Somehow, rugby has never really caught on as a popular sport in this country, beyond a handful of college teams, scattered local clubs, and the mostly unsuccessful US National Team.
But perhaps rugby's popularity would receive a boost if former American football stars—such as Deion Sanders—were picked to learn the sport in a series of episodes.
I would pay good money to see Deion Sanders tackle an opposing football player. I would pay even better money to see Sanders tackle an opposing rugby player while not wearing pads or a helmet.
NASCAR has cemented itself as one of the most popular sports in the US.
People can't get enough NASCAR, and many athletes from other sports have had to eat their words after realizing that NASCAR drivers actually do have a tough job.
Well, count me as one person who would love to see celebrities try to perform another difficult task—working as a member of a NASCAR pit crew.
This reality show is good television. The celebrities would be in hot, noisy, dangerous conditions, making for constant drama. And better yet, each pit crew could be made entirely of celebrities, adding the team dynamic to the tension.
Running backs get all the glory.
They also get all the bruised ribs, broken bones and battered knees.
To fully indoctrinate various celebrities into the world of professional football, have them go through the same drills, practices and situations that an NFL running back would endure throughout training camp and the regular season.
The personable Jerome Bettis could host, and be joined through the course of the show by other former running backs such as Marshall Faulk and Clinton Portis to help demonstrate specific skills.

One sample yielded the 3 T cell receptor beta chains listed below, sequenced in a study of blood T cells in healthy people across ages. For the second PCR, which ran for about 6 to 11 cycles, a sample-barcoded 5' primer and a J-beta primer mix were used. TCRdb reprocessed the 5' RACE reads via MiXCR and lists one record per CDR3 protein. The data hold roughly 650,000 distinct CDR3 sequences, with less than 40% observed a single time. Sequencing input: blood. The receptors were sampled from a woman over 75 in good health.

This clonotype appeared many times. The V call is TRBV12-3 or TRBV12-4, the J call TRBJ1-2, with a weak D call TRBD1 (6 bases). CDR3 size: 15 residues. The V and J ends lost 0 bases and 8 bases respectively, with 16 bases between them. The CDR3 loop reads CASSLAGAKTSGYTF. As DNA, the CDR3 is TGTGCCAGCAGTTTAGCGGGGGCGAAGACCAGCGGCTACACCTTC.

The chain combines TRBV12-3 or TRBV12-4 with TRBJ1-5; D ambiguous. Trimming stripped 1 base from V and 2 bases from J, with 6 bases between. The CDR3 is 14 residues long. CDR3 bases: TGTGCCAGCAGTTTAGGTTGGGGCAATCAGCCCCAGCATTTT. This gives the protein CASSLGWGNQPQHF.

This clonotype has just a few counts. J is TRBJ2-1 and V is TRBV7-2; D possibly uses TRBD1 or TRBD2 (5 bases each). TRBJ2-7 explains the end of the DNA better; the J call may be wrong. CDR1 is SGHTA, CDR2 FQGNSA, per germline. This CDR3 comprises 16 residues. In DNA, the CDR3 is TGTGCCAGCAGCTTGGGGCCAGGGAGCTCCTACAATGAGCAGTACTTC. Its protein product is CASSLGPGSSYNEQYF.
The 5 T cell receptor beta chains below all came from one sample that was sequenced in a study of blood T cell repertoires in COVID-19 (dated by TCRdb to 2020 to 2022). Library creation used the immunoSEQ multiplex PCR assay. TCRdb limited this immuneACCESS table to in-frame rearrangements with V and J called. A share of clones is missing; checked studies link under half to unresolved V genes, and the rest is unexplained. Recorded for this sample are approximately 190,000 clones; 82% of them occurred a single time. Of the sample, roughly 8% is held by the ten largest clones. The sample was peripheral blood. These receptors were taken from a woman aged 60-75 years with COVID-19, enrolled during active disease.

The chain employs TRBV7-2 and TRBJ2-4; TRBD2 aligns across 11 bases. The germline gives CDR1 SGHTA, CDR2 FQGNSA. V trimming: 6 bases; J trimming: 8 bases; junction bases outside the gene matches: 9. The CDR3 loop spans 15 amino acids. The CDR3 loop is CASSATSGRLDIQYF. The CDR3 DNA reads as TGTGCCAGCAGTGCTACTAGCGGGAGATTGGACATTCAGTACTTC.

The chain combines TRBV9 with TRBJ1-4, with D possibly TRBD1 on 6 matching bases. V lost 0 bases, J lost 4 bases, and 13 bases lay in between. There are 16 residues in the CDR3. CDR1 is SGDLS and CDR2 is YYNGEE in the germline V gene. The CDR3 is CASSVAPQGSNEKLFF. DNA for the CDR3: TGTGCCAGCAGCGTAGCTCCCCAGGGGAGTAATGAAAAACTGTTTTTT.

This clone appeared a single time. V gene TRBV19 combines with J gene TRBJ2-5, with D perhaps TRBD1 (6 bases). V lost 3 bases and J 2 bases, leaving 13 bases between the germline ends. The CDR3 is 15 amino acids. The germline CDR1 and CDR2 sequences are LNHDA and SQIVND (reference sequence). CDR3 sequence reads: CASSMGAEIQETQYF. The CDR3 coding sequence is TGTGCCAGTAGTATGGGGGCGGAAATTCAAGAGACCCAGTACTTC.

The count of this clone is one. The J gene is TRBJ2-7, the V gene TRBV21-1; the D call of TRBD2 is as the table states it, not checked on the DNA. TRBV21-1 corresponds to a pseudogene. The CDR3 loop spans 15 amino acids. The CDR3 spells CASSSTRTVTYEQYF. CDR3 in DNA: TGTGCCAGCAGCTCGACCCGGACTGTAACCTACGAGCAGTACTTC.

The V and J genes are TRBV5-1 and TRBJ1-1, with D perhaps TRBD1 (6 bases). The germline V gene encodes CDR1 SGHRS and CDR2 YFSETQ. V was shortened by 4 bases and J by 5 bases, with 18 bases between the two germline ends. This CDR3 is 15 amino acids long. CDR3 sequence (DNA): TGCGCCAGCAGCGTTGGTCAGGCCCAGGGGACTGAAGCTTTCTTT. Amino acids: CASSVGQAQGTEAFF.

But to make the show really interesting, the celebrities would be greeted during their drills by former Pro Bowl and future Hall of Fame defensive players, to get an accurate depiction of life as an NFL running back.
Players such as Warren Sapp, Derrick Brooks, Ray Lewis, Michael Strahan and Rodney Harrison.
Yes, that will do nicely.
Some "extreme sports" don't deserve the title.
Trying to surf the rolling tube of a 20 foot wave that comes crashing down around you with multiple tons of force while you attempt to avoid sharp rocks and jagged shark teeth?
Now that's extreme.
Slide Kim Kardashian into a string bikini as she goes for a ride on a surfboard, and that would be fun to watch, my friends.
How epic would it be to watch your favorite celebrities ruin each other's pretty little faces as they engaged in a full scale donnybrook during each episode of a new reality show?
Now imagine if all this were done on skates.
You see, fighting in hockey is doubly challenging: you must be a skilled pugilist, and an adept skater at the same time.
Either of these skills can be difficult to master. Watching celebrities try to master both at the same time would be a blast.
Former NHL pest Sean Avery is a perfect fit for the host of this show. Avery could teach the combatants how to fight, and even how to get under their opponents' skin.
How? By insulting their girlfriends, of course.
MMA is wildly popular right now.
To capitalize on that popularity, UFC President Dana White can create a new reality show, only different from "The Ultimate Fighter."
This new show could focus on training celebrities in submission holds and how to get out of them. The show would be aptly titled "Sub & Doms" (clever, huh?).
Now picture this for a second: Katy Perry attempting to submit Nicki Minaj with a guillotine, as both are wearing tight spandex shorts and poorly fitting tank tops.